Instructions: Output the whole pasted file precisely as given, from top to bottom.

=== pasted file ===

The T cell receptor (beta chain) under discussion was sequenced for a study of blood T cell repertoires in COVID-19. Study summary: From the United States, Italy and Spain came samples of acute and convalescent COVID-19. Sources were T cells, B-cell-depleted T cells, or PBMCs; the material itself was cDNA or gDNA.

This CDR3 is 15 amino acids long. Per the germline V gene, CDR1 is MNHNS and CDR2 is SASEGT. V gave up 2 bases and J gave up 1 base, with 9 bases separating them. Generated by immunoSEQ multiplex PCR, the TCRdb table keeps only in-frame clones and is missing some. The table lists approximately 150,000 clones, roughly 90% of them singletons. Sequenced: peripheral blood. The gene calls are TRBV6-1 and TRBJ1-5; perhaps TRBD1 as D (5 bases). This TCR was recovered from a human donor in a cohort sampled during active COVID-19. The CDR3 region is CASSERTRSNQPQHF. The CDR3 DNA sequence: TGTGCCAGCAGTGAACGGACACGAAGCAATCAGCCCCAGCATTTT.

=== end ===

The T cell receptor (beta chain) under discussion was sequenced for a study of blood T cell repertoires in COVID-19. Study summary: From the United States, Italy and Spain came samples of acute and convalescent COVID-19. Sources were T cells, B-cell-depleted T cells, or PBMCs; the material itself was cDNA or gDNA.

This CDR3 is 15 amino acids long. Per the germline V gene, CDR1 is MNHNS and CDR2 is SASEGT. V gave up 2 bases and J gave up 1 base, with 9 bases separating them. Generated by immunoSEQ multiplex PCR, the TCRdb table keeps only in-frame clones and is missing some. The table lists approximately 150,000 clones, roughly 90% of them singletons. Sequenced: peripheral blood. The gene calls are TRBV6-1 and TRBJ1-5; perhaps TRBD1 as D (5 bases). This TCR was recovered from a human donor in a cohort sampled during active COVID-19. The CDR3 region is CASSERTRSNQPQHF. The CDR3 DNA sequence: TGTGCCAGCAGTGAACGGACACGAAGCAATCAGCCCCAGCATTTT.